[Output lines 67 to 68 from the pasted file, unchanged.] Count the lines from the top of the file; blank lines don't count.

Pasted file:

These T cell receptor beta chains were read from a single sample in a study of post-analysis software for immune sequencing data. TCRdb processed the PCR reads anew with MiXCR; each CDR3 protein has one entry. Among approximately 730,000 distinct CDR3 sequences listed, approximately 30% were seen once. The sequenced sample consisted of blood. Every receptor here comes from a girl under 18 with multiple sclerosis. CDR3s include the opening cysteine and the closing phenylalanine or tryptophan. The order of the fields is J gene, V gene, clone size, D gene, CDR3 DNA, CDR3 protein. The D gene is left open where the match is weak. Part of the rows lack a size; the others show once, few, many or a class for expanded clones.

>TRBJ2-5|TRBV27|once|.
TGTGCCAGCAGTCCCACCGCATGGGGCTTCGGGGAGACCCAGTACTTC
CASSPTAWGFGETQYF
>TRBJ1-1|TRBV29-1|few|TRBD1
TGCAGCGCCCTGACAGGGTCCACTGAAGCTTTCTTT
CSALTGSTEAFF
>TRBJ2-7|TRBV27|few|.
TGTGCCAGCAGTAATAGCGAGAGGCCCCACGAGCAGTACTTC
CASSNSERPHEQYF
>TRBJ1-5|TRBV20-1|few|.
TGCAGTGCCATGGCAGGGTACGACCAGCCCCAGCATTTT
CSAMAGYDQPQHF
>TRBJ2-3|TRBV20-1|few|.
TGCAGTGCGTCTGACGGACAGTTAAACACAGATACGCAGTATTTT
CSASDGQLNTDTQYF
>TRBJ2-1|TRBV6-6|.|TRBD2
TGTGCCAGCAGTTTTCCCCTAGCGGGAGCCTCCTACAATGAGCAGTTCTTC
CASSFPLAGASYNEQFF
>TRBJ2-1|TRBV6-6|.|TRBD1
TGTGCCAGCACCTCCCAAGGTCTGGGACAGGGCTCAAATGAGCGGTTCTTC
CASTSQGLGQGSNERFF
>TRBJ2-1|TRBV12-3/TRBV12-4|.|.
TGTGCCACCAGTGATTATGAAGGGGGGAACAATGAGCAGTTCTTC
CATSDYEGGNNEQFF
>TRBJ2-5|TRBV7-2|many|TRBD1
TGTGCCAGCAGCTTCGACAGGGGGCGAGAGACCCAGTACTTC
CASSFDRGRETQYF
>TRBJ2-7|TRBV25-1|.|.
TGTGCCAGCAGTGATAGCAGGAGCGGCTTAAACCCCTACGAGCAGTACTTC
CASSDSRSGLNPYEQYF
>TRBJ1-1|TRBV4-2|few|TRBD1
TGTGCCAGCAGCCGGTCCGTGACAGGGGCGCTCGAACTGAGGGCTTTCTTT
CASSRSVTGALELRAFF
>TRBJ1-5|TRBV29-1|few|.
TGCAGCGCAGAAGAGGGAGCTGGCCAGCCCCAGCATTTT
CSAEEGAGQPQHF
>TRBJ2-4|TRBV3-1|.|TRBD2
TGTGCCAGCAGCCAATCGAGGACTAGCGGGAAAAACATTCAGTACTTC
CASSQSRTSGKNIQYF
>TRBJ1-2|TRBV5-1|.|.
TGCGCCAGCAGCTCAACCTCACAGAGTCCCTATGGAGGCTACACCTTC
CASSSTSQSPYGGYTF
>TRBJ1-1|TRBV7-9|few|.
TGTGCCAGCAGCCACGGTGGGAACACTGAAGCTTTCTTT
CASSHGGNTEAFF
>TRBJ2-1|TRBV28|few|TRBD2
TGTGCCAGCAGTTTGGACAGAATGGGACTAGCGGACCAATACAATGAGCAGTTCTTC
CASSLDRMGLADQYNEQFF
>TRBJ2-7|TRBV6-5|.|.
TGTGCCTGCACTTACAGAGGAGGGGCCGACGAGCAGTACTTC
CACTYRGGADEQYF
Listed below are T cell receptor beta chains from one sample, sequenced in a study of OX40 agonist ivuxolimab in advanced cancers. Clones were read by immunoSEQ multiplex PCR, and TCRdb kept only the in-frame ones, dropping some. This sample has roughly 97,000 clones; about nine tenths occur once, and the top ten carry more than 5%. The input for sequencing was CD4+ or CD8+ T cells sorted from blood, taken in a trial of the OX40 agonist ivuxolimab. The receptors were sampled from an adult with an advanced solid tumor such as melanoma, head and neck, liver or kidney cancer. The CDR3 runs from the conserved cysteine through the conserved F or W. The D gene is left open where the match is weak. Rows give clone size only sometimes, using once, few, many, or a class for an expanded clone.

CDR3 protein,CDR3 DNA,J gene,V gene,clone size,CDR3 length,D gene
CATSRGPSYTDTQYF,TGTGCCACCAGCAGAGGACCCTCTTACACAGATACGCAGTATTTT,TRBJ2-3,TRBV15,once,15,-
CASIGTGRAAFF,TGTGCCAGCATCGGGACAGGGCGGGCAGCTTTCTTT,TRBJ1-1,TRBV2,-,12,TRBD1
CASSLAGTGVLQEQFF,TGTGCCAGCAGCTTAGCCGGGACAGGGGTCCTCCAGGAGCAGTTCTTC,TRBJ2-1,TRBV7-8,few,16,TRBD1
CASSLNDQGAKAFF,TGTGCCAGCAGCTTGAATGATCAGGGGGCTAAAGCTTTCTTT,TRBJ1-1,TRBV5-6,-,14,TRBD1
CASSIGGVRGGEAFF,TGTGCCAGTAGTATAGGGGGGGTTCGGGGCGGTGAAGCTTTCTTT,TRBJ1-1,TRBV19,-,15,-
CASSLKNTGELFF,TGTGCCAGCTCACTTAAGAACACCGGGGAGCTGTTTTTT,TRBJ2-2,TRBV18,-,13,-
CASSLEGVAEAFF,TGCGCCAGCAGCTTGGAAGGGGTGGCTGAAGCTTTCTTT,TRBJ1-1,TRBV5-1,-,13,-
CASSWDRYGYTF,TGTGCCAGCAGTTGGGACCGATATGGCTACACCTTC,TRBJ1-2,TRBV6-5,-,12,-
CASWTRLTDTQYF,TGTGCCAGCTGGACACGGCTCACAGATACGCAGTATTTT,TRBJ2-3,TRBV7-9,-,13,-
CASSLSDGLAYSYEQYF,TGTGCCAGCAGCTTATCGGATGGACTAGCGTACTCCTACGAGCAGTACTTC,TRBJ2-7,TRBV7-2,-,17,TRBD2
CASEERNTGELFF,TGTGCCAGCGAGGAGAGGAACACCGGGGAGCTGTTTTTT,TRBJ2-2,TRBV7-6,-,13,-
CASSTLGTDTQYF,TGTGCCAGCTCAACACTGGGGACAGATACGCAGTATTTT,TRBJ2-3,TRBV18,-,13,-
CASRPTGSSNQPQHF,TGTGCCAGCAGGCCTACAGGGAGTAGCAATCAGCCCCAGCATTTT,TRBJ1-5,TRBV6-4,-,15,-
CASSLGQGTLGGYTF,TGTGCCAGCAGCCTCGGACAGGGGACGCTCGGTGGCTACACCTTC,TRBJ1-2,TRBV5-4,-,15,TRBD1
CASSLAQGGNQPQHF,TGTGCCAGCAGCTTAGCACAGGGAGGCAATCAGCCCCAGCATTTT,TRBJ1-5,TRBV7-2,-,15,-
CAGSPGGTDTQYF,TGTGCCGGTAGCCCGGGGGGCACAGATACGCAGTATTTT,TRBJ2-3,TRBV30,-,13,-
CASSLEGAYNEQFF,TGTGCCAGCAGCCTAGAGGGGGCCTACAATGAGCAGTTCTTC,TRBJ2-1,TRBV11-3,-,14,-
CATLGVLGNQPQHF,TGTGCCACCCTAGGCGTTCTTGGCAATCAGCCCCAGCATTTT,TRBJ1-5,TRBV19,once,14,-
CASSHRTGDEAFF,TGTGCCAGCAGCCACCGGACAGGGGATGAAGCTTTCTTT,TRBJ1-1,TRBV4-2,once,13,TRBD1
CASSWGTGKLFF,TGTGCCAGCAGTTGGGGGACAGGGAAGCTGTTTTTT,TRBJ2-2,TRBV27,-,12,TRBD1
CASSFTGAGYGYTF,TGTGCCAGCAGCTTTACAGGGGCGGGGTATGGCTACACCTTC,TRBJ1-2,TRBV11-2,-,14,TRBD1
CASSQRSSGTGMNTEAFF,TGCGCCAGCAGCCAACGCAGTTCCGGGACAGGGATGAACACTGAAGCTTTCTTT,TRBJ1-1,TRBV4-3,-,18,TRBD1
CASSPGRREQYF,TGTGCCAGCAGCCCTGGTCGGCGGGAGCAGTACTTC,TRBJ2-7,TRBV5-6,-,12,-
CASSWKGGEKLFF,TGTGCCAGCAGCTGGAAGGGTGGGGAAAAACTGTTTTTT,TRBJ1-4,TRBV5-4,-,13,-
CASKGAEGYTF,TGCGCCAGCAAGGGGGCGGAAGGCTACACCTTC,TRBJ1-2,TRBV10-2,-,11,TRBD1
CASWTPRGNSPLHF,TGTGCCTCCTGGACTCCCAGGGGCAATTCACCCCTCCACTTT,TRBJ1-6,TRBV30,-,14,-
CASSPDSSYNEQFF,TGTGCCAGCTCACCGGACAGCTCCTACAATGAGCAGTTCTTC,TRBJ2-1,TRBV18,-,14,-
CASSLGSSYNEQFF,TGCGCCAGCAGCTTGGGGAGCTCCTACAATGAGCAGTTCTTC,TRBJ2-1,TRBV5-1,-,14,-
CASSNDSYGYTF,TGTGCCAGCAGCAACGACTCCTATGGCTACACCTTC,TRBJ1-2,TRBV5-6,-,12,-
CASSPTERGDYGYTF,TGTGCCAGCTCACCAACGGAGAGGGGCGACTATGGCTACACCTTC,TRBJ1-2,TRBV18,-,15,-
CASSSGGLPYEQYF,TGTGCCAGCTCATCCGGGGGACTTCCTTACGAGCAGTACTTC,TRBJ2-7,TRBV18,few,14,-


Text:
CASRPTGSSNQPQHF,TGTGCCAGCAGGCCTACAGGGAGTAGCAATCAGCCCCAGCATTTT,TRBJ1-5,TRBV6-4,-,15,-
CASSLGQGTLGGYTF,TGTGCCAGCAGCCTCGGACAGGGGACGCTCGGTGGCTACACCTTC,TRBJ1-2,TRBV5-4,-,15,TRBD1